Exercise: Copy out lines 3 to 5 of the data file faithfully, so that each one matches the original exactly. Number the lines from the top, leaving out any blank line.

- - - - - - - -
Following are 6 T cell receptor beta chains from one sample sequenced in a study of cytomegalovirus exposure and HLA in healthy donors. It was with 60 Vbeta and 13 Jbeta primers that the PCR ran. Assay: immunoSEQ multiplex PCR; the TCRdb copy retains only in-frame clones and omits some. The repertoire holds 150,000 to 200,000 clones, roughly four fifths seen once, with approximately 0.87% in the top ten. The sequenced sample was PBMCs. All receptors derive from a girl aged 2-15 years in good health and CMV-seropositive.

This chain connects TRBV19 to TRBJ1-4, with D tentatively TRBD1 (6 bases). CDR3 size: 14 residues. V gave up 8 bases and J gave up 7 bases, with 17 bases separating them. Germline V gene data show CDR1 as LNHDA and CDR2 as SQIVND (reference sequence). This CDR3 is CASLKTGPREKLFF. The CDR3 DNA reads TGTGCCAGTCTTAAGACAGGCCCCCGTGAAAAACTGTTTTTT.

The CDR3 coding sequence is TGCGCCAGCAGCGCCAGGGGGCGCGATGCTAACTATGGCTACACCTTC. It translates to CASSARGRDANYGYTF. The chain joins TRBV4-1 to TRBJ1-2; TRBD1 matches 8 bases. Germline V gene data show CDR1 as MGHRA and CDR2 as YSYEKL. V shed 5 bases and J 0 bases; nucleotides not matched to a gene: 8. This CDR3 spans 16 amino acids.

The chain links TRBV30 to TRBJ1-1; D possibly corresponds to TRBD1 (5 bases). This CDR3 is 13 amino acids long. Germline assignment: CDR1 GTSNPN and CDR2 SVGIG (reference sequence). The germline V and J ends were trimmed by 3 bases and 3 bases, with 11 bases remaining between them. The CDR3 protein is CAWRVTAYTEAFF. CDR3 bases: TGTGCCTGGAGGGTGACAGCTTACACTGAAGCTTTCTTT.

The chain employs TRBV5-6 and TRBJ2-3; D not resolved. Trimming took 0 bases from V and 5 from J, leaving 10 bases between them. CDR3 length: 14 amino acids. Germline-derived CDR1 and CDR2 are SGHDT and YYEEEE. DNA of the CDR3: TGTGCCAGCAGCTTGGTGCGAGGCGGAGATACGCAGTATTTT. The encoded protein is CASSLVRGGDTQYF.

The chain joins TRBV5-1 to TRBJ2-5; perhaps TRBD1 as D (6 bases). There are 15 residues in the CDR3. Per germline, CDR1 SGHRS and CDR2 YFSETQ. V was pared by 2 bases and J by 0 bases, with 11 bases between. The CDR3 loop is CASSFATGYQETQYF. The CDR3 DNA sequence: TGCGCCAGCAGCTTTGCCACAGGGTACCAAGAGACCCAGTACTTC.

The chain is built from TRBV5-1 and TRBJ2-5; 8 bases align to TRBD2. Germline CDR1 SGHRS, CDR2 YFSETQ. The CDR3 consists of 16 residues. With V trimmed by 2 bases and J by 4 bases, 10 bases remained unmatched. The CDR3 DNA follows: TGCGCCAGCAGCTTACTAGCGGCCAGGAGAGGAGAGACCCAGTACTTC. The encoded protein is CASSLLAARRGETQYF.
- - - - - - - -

The CDR3 coding sequence is TGCGCCAGCAGCGCCAGGGGGCGCGATGCTAACTATGGCTACACCTTC. It translates to CASSARGRDANYGYTF. The chain joins TRBV4-1 to TRBJ1-2; TRBD1 matches 8 bases. Germline V gene data show CDR1 as MGHRA and CDR2 as YSYEKL. V shed 5 bases and J 0 bases; nucleotides not matched to a gene: 8. This CDR3 spans 16 amino acids.

The chain links TRBV30 to TRBJ1-1; D possibly corresponds to TRBD1 (5 bases). This CDR3 is 13 amino acids long. Germline assignment: CDR1 GTSNPN and CDR2 SVGIG (reference sequence). The germline V and J ends were trimmed by 3 bases and 3 bases, with 11 bases remaining between them. The CDR3 protein is CAWRVTAYTEAFF. CDR3 bases: TGTGCCTGGAGGGTGACAGCTTACACTGAAGCTTTCTTT.

The chain employs TRBV5-6 and TRBJ2-3; D not resolved. Trimming took 0 bases from V and 5 from J, leaving 10 bases between them. CDR3 length: 14 amino acids. Germline-derived CDR1 and CDR2 are SGHDT and YYEEEE. DNA of the CDR3: TGTGCCAGCAGCTTGGTGCGAGGCGGAGATACGCAGTATTTT. The encoded protein is CASSLVRGGDTQYF.